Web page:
Italy’s tax office has reportedly been hacked by ransomware gang LockBit, which has set a deadline of 1 August for a ransom to be paid. If the agency does not comply, 100Gb of stolen data will be released on the dark web, LockBit says.
LockBit says it has given L’Agenzie delle Entrate, Italy’s tax agency, until the end of the month to pay, or the data, which allegedly includes financial reports contracts and other documents, will be published. The amount of ransom requested has not been disclosed.
The agency said yesterday that it had “requested feedback” from Sogei SPA, a state-funded organisation that manages the department’s IT infrastructure. Sogei SPA said that after a preliminary investigation it found no evidence of cyberattacks or a data breach. The organisation has said it is working with Italy’s National Cybersecurity Agency and the police in an “ongoing investigation“.
The security breach was revealed by Pierguido Lezzi, CEO of Swascan, cybersecurity arm of the business services company Tinexta Group, according to reports in Italy.
If confirmed, the attack will be the second cyberattack the Italian government has suffered in a matter of months. In May, Russian hacking group Killnet hit government agencies including its Ministry of Defence and the National Institute of Health, delivering malware and launching distributed denial of service, or DDoS, attacks.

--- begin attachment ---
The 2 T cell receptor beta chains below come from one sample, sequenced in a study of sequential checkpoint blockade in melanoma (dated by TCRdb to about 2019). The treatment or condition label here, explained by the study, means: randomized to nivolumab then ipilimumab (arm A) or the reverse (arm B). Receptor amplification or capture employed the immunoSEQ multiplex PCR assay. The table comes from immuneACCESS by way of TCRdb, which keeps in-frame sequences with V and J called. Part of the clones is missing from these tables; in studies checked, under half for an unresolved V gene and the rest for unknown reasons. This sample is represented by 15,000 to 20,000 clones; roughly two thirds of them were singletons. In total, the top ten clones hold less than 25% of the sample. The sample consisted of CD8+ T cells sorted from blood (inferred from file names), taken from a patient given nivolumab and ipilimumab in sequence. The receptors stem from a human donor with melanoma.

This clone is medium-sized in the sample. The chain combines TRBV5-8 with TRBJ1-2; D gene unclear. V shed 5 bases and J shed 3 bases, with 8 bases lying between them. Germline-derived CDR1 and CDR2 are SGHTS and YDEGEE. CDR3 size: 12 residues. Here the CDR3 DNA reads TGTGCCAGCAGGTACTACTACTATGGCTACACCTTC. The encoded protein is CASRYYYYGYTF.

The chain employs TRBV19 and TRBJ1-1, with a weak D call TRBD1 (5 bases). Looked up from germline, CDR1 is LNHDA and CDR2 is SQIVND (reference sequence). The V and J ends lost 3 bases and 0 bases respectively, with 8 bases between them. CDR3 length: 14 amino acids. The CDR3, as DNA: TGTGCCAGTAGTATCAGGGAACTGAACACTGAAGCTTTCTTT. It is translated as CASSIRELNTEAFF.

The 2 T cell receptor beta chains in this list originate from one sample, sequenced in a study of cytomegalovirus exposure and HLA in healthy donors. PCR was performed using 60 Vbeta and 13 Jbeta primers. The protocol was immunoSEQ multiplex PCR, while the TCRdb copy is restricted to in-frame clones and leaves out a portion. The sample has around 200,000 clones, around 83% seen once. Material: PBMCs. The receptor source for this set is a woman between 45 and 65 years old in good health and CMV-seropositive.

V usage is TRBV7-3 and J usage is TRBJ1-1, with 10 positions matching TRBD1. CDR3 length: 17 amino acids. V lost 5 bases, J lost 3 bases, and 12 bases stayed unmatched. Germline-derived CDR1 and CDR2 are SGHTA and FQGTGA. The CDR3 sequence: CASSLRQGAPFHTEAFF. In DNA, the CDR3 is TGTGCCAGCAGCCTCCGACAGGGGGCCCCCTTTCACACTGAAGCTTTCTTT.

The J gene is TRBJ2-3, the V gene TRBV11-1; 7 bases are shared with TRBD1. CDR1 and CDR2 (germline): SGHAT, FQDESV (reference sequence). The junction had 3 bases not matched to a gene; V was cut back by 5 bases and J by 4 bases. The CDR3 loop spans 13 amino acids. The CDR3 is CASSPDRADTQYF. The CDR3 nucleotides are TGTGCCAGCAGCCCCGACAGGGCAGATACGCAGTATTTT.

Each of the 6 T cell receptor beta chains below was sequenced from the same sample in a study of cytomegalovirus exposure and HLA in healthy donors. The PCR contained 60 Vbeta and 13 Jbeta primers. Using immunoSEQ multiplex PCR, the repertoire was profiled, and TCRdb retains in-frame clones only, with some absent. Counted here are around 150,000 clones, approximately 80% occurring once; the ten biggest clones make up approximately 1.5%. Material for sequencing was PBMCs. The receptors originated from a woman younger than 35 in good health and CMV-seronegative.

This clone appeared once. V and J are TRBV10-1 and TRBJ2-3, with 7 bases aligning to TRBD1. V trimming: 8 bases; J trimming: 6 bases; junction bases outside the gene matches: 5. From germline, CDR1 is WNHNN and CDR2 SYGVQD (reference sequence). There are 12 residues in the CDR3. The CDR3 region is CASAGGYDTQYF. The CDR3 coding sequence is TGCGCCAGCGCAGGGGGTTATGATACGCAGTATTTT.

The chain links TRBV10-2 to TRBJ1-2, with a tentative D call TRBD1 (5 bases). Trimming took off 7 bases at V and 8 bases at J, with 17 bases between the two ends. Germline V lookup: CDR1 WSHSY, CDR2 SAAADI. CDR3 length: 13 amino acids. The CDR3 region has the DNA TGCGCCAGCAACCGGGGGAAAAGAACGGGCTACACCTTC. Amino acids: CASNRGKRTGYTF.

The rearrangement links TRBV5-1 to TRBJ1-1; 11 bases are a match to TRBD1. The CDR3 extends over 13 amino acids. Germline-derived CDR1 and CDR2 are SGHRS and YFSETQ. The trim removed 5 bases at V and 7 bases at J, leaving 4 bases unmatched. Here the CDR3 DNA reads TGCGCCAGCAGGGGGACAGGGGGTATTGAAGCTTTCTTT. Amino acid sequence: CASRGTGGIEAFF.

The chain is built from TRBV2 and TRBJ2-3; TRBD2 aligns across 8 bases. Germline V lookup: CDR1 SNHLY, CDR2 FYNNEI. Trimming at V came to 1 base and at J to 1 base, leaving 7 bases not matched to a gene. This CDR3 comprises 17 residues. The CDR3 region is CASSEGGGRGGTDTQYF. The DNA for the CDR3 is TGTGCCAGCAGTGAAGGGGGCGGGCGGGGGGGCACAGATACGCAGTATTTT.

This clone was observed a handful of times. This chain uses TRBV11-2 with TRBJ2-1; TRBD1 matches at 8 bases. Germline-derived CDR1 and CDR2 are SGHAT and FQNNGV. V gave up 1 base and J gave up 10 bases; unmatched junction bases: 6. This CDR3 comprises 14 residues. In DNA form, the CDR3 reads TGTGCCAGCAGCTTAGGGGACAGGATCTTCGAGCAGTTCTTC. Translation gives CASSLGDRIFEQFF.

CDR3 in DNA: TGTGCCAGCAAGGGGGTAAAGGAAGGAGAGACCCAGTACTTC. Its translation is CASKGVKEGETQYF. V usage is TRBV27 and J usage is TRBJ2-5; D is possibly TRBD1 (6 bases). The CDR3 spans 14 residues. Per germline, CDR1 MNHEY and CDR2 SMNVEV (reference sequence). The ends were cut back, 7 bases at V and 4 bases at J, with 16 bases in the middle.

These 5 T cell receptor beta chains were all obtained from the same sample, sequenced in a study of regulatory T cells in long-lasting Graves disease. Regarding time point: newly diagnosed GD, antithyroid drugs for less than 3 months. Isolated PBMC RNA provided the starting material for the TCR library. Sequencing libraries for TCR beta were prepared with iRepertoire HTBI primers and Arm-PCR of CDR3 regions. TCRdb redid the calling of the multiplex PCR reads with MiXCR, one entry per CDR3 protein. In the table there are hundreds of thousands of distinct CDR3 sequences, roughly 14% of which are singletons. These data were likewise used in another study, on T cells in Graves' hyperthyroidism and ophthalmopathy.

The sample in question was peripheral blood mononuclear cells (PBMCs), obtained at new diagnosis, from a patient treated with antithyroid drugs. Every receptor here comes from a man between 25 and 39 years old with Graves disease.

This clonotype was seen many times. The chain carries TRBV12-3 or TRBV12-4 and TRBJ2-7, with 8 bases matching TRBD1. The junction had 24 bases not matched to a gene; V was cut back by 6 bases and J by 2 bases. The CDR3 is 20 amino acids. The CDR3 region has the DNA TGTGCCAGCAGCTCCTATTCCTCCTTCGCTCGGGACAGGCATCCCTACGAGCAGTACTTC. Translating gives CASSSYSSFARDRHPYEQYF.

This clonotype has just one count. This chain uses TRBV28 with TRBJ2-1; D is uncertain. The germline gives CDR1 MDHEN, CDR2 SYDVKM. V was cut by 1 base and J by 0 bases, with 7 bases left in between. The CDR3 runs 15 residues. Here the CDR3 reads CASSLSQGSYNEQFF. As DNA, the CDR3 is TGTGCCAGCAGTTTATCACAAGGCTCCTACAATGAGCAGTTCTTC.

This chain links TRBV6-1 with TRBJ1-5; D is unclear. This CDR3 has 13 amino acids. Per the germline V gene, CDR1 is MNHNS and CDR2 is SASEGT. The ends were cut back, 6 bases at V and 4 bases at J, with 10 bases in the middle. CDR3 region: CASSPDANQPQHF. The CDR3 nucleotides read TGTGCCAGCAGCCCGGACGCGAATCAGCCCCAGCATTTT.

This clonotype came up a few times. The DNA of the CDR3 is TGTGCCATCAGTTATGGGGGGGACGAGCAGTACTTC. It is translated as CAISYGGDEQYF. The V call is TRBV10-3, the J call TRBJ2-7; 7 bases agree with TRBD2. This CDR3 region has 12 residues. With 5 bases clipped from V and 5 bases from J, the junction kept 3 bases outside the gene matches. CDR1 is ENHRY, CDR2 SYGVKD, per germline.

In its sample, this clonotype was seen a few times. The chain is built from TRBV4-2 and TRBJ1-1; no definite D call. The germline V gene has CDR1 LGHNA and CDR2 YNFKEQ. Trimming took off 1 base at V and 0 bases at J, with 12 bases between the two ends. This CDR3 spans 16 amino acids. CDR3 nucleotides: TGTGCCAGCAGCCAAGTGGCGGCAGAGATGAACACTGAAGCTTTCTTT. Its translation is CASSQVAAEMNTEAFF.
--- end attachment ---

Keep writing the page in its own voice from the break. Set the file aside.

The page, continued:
Italian tax agency attack: Lockbit strikes again?
LockBit is now in its third incarnation, known as LockBit 3.0, having undergone several rebrands since it was first spotted in 2019.
It was the most active ransomware group in the second quarter of this year according to a report from Digital Shadows, which says it accounted for 32.88% of all incidents involving data being posted to ransomware leak sites in Q2, with 231 victims. Last month alone it took credit for more than 50 ransomware incidents, and recent victims have included French mobile phone network La Poste Mobile, and electronics manufacturer Foxconn.
Security researchers believe that the third generation of LockBit includes members of the now disbanded Conti gang. In a report from security vendor Intel 471, Brad Crompton, the company’s director of Intelligence said: “Conti had some skilled operators along the various steps of a ransomware attack. By integrating those people into their own schemes, other ransomware groups like LockBit 3.0 or ALPHV only grow stronger.”
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